Leon Jackson Davenport

Thoughts on Being Black during a SEPTA Strike

It was spring, and as usual (it was the 70s) there was a SEPTA strike, and nothing was running up or down Broad Street. So, my roommate David and I walked to Center City to see a movie. Walking from North Philly was no big deal. David walked to his parent’s home in West Philly every weekend. I, after missing my ride after spring track practice, (because of another SEPTA strike), walked from Temple Stadium to the dorms on Broad Street. 

So, off we went, to see “Blazing Saddles,” and to my surprise, I snickered in all the right places and guffawed in others.

“I did not think I would like it. But I did.”

We were darting along, laughing, and replaying scenes from the film, only a few blocks from our dorm, engrossed in another one of our comically over-animated conversations. I didn’t notice the unmarked police car following us. The car pulled out ahead of us, stopped, and two men got out. The older one was in his 40s, white about my height, slender build, with a mustache. His charge was a white guy, too, in his early 20s.

They turned us around. The older one was facing me, my back to David’s back, and the younger one facing him. The older one took the lead, questioning us.

“Where are you going?”

“Home. Temple Dorms.”

“You two students, there?”

Thud, David’s back hit mine. 


The older cop looked around and asked another question. 

“Where are you coming from?”

Thud, again I felt something at my back. 

“The movies.”

Thud, thud again. I became annoyed, wondering what David was doing.

Then the older one pushed me, and I rolled back on my heels. It came out of the blue, surprising me. Why would he do that? I didn’t understand. Then I did. I understood. The reason flashed across my mind and my anger blossomed; it came from somewhere deep inside and rushed along my veins, as would a freight train, massive and powerful, and I snapped back upright.

This guy was playing us, David, and me, as if we were dominoes. Push me into David, causing him to stumble forward and he would smash headlong into his partner, jamming us up. Dropping us into the system from which I have discovered there is no return. All our hard work, and our hopes, and dreams, gone in an instant because of a contrived incident, a moment stolen — our lives changed. 

Why us? We were walking home laughing. What made us targets? Two college freshmen walking home because SEPTA was on strike again — why were we a threat? Why?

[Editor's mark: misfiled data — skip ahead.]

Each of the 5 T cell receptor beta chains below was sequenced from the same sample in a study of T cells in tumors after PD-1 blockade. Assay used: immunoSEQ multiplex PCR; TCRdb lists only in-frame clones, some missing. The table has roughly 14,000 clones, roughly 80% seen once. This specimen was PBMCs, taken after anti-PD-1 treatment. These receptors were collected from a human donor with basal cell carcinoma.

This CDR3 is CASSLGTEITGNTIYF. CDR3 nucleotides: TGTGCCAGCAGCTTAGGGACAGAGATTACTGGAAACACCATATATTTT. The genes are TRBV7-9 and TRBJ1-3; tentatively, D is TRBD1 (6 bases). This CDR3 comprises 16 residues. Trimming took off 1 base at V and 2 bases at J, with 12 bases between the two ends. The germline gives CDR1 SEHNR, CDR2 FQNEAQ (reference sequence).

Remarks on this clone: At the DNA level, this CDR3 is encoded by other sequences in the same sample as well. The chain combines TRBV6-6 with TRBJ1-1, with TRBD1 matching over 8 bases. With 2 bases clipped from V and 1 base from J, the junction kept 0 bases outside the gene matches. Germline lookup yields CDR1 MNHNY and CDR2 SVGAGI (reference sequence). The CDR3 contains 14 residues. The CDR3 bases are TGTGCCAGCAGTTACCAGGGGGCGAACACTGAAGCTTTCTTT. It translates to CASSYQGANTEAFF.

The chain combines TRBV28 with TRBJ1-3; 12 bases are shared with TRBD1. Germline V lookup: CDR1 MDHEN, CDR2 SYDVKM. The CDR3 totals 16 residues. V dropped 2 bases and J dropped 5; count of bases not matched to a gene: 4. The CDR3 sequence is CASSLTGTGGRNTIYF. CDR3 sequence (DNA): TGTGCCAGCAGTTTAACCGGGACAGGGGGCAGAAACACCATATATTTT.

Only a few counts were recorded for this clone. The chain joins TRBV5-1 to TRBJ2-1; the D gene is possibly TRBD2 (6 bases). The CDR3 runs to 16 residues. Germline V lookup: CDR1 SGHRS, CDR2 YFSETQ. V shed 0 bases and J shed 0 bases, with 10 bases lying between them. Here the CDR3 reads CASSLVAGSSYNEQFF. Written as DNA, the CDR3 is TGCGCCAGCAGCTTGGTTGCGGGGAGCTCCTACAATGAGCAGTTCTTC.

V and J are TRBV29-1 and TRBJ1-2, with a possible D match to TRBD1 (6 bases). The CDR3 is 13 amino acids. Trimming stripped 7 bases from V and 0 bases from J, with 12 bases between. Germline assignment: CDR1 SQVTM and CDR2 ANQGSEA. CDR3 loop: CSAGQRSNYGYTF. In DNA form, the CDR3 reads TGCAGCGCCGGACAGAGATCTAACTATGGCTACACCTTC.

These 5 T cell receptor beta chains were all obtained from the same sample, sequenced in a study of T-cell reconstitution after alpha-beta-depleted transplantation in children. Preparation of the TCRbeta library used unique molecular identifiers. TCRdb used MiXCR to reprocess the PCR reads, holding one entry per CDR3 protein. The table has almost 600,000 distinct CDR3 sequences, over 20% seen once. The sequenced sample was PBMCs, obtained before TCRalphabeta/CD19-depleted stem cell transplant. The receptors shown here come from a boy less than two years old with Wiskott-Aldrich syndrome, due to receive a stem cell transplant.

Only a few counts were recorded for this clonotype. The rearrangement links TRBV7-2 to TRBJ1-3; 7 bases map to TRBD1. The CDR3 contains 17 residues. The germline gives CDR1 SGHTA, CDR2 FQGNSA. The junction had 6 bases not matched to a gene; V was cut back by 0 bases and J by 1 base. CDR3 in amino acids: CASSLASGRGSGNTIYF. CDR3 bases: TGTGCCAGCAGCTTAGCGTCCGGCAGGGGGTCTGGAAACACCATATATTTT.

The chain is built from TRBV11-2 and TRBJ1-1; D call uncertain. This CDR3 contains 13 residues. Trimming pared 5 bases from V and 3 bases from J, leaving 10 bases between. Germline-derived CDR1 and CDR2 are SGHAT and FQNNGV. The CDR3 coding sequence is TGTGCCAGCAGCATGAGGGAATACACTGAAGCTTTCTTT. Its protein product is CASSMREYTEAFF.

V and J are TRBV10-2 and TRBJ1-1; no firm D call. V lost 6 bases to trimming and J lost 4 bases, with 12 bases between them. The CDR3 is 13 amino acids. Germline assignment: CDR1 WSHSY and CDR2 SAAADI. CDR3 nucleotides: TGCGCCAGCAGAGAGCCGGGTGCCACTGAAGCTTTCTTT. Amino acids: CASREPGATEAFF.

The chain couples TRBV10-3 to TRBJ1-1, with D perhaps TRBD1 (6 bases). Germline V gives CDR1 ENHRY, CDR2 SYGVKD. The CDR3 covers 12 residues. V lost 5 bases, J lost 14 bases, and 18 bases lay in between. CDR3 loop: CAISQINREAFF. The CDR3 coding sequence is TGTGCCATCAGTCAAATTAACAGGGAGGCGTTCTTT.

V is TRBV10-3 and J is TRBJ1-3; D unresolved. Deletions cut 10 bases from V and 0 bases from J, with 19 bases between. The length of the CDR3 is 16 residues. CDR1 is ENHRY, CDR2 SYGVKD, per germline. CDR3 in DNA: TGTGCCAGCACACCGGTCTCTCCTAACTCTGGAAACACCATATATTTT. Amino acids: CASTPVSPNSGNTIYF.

It was perception. The cop understood our potential, not the likelihood we had committed crimes, but because in his mind we were the crime. Young Black men, unafraid and ready to take on the world. That police officer was attempting to hold back that new world to which we belonged, a world that would not revere his white maleness as it once did. He targeted us because we were walking, talking, and laughing, evidence of that change –– of his world ending.

I realized what he was trying to take from me. 

I was barely 18 and had thought little about who I was. For me, I was content being a Black kid, good in school, and sports were fun. But I would not make any money playing them. His attack made me angry. Powerfully, indignantly, righteously angry. 

As my anger boiled, I felt a hand on my shoulder, a spirit, supporting, adding her strength to mine. She was old and strong. I knew her, rather I knew of her. She’d left Europe in the 19th century for a better life. 

Then from my left, another spirit came to me and placed his hand on my shoulder. He was a master of the natural world and an excellent horseman. He walked here when the continents connected. 

Two, long, and powerful arms enfolded us all. They belonged to a man that first saw this land by tracing a ray of sunshine through a gap between the planks of a ship bathed in darkness.

Their spirits showed me who I was. They offered wisdom and strength, encouraging me, enabling my amorphous adolescent spirit to harden and to take shape.

I looked into the older man’s eyes, and where he hoped to see my fear — I saw his. Exposed, he and his charge retreated, mumbling a halfhearted warning that he had our names and would find us. I stared at them. As they retreated to their car, I stared at them. As the younger one started the engine, I stared, unblinking, barely breathing, following them with my eyes as they shut the doors and drove away.

David and I continued walking to the dorms. We weren’t laughing and joking any more. That moment was stolen from us, but we found something greater. After a while, I brushed aside this incident as the cost of being free and Black. But one thing that I learned was that I might be by myself, but I was never alone. 

Leon Jackson Davenport

Leon Jackson Davenport is a novelist and playwright, fine art photographer, and an Emmy-nominated video editor. Leon lives in the Eastern U.S. with his lovely wife and a cadre of feral cats, who come and go as they please. He has just completed his first novel, Call of the Tallyman: A Jacob Gunn Mystery. Leon has published online in Six Sentences, Foundling Review, The Full of Crow Quarterly, Powder Burn Flash, and in print in Philadelphia Stories and FEAR: A Modern Anthology of Horror and Terror, which was published by Crooked Cat. He is currently a candidate for a Master of Fine Arts degree in Creative Writing at Wilkes University.

Photo by Derek French, Photographer

Thoughts on Being Black during a SEPTA Strike

Leon Jackson Davenport

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